F.S. thought that “the classes were all right but it could have some improvements. Such as people with good educations entering such classes to get away from Army basic training.” He went on to say that “teachers and trainees tried their best in anyway they could but it impossible to learn too much in two months.”
GT felt the same, “I think the Ideal of the classes was good but they was not long enough I believe it would have been better if the School would have last all way through training. and it could have been after duty hour. I would say about from 6 PM to 9PM.
“Perhaps the most characteristic reply for those who entered the Army almost totally illiterate was the following by K.Z.:
1. I wood not have been any good at all because I could not write my name before I went in the army. The army has help me a lots in meny ways
2. it Learn me how to write and spell Just as I wont to no more about Those Thing-which I did not have a chance to get in my groing up days.
The third question asked if the course had helped them after they were discharged. If so how? Under 20 percent failed to answer. 20 no help. 20 percent that they now had control of their three rs. 15 percent said it helped them secure a better job. 10 percent that it had helped them acquire greater skill. The remainder made a general positive remark.
“L.M. expressed that thought in these terms: “I don’t recall to much about the studies now, but I think any education is helpful, and I willingly except it.”
There was no doubt in N.P.’s mind that his Army training had helped: “I got beat out of neary ever thing I made before I went in the army and since I came out I count with them.” C.K. was more explicit: “Now since I learned to read and write I can keep my farm record and do all my writing.” B.D. thought the classes “helped me In getting a job. In doing the things I wanted to do most. which Is get ahead In life. and If I had the chance I would still like to go to school.”
B. G. was most specific. He stated that the classes “helped me with the job I have now. I am a Foreman at the --- and I do a lot of reading and writing.” H. K. revealed very clearly how is Army experience influenced his entire life:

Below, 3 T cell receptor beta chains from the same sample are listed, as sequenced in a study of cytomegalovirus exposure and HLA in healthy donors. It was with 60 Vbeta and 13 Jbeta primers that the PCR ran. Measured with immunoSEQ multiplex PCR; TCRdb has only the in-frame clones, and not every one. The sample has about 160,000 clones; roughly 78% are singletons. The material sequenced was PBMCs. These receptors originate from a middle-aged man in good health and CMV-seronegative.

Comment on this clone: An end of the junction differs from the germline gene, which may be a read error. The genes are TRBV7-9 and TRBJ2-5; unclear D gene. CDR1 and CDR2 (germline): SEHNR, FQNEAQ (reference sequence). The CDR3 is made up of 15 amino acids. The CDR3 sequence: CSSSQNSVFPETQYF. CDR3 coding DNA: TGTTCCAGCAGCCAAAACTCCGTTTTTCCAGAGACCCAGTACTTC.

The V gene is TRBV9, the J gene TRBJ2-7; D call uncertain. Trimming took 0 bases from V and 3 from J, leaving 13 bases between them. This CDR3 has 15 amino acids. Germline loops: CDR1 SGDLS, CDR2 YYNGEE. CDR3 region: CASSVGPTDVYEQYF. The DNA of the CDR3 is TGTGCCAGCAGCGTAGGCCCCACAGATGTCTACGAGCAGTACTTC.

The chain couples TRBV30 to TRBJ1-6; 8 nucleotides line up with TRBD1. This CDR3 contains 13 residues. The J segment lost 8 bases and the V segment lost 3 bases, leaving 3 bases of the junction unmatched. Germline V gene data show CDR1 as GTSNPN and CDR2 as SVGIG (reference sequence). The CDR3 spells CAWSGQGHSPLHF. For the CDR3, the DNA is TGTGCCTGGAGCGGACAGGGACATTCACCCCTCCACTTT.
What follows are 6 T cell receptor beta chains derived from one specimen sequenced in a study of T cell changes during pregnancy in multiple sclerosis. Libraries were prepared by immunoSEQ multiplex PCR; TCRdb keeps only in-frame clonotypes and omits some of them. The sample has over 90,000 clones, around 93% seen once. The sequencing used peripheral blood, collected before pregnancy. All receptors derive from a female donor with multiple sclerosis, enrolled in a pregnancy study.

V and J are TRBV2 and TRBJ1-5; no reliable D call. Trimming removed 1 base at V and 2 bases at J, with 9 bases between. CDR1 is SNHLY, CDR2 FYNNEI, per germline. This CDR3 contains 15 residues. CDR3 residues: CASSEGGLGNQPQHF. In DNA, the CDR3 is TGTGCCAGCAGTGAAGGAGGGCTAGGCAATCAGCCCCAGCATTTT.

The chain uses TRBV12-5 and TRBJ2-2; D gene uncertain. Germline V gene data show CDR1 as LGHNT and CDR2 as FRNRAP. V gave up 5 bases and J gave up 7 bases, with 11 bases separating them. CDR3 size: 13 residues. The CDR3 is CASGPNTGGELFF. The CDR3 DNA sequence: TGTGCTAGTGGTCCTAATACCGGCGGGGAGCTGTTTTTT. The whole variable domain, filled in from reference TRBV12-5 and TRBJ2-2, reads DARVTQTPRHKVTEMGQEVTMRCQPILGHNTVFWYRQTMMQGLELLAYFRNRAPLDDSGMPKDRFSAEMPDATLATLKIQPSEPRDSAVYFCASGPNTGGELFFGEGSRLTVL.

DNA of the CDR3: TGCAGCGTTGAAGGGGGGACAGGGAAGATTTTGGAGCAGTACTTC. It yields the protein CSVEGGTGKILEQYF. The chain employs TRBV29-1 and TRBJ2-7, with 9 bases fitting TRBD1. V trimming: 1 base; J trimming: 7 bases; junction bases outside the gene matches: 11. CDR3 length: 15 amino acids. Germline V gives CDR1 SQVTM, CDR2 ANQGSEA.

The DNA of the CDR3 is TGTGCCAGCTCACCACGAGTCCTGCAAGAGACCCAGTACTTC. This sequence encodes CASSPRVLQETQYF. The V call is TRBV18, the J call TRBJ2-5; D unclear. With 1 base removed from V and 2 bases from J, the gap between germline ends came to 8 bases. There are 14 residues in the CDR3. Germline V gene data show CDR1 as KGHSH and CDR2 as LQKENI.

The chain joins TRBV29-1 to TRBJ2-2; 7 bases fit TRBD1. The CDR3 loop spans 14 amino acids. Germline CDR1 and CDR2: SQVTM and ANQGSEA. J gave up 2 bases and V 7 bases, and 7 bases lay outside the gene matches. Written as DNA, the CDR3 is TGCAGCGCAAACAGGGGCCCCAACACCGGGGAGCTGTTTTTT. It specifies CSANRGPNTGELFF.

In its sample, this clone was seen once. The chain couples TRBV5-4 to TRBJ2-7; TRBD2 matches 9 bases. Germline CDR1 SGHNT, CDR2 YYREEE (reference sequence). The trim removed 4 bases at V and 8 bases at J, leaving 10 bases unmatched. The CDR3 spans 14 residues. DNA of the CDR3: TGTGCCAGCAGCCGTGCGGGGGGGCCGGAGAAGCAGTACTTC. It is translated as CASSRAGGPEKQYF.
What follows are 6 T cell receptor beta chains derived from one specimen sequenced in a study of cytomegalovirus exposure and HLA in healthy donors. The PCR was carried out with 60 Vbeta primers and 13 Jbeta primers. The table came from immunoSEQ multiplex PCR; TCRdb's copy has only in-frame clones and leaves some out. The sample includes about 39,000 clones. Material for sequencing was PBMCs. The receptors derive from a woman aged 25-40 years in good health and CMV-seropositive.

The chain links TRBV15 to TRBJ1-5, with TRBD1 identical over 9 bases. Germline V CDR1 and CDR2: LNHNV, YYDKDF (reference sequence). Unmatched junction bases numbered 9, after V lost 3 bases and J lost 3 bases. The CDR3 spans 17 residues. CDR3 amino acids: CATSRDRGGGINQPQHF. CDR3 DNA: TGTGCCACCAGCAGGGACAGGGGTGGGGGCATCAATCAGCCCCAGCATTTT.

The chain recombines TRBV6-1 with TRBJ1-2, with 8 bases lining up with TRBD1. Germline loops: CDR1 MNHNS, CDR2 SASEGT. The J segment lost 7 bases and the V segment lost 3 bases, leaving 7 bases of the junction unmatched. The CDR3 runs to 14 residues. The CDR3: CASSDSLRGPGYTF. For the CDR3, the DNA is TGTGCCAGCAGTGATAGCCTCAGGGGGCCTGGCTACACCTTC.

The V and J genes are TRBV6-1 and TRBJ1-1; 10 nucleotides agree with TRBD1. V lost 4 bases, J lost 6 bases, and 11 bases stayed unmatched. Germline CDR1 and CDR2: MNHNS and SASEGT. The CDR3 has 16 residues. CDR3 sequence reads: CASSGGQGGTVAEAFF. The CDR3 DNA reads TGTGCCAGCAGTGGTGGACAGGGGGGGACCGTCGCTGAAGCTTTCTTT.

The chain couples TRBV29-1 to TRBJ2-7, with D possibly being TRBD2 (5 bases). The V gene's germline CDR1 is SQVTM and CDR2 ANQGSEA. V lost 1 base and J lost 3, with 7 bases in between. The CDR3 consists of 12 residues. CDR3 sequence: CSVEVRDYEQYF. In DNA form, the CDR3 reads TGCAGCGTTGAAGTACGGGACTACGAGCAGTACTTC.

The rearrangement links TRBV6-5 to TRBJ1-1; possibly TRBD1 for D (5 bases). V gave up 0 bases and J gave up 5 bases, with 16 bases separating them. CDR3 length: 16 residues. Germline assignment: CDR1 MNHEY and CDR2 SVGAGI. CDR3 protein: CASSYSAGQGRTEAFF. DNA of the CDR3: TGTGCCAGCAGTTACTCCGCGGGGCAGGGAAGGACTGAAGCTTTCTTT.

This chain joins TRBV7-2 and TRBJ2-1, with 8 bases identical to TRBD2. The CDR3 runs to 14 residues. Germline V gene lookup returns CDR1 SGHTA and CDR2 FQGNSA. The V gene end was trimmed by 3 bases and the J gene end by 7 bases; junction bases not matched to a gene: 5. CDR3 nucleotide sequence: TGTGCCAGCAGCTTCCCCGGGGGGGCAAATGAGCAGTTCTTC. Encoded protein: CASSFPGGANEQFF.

Yes the classes did help me I enjoyed them. at that time I had begin to see where I needed more Education, and I put everything I had in it. So that I would have a better chance when I come back home for a better job.
I started to Perry Business School, January 3, 1950. and I finished 20th Century Accounting and Clerical course. and then I got a chance to take a G.E.D. test and passed it. I then got a High School Equivalency Certificate. I am now taking Junior Accounting Course. I will finish it some time in the latter part of this year. I am going to School under the G.I. Bill. You can tell by my hand write that it was very poor when I had to stop going to school and help farm. It is not very good yet, but I have improved considerably to what it was and I am still trying. I can type 40 words per minute.
H.K. went on to comment that these Army classes “helped me to realize that I needed more education so that I would have a better chance in life for a better job.” During the last four years he had been employed as a truck driver earning $42 weekly by working sixty hours at 70 cents per hour. “The reason I am working for a salary like that the Bookkeeper is leaving right away, and I am going to get his Job as bookkeeper.”
As one might expect, there was no tremendous change in the general occupational and income circumstances of these men as a result of their military service, even with full allowance for their special training.” 130 – 131
For the most part they went back to the same part of the country and took the same types of jobs. Prior to their induction men from the North averaged just under $40 and those from the South just under $29. There was only a one-dollar differential in favor of the whites over the Negroes.
J.H., who was livig in Columbus, Ohio, wrote as follows:
I was just a country boy and I didn’t get much school but when I went in the army I couldn’t write my name, but as you see that I can write and by that you know that the school is Helping me and other to My daddy taking sick and I Hand to work and didn’t get much education But now I hope that you will understand.
Listen I will like for you to do something for me we got to set in school from 5-30 in to 11-30 at night and don’t have no break I want you to try and do some thing about it. Because it is Heart on us and work every day. Please.
A.D.C. sent us the following note from his home in a small town in northern Mississippi: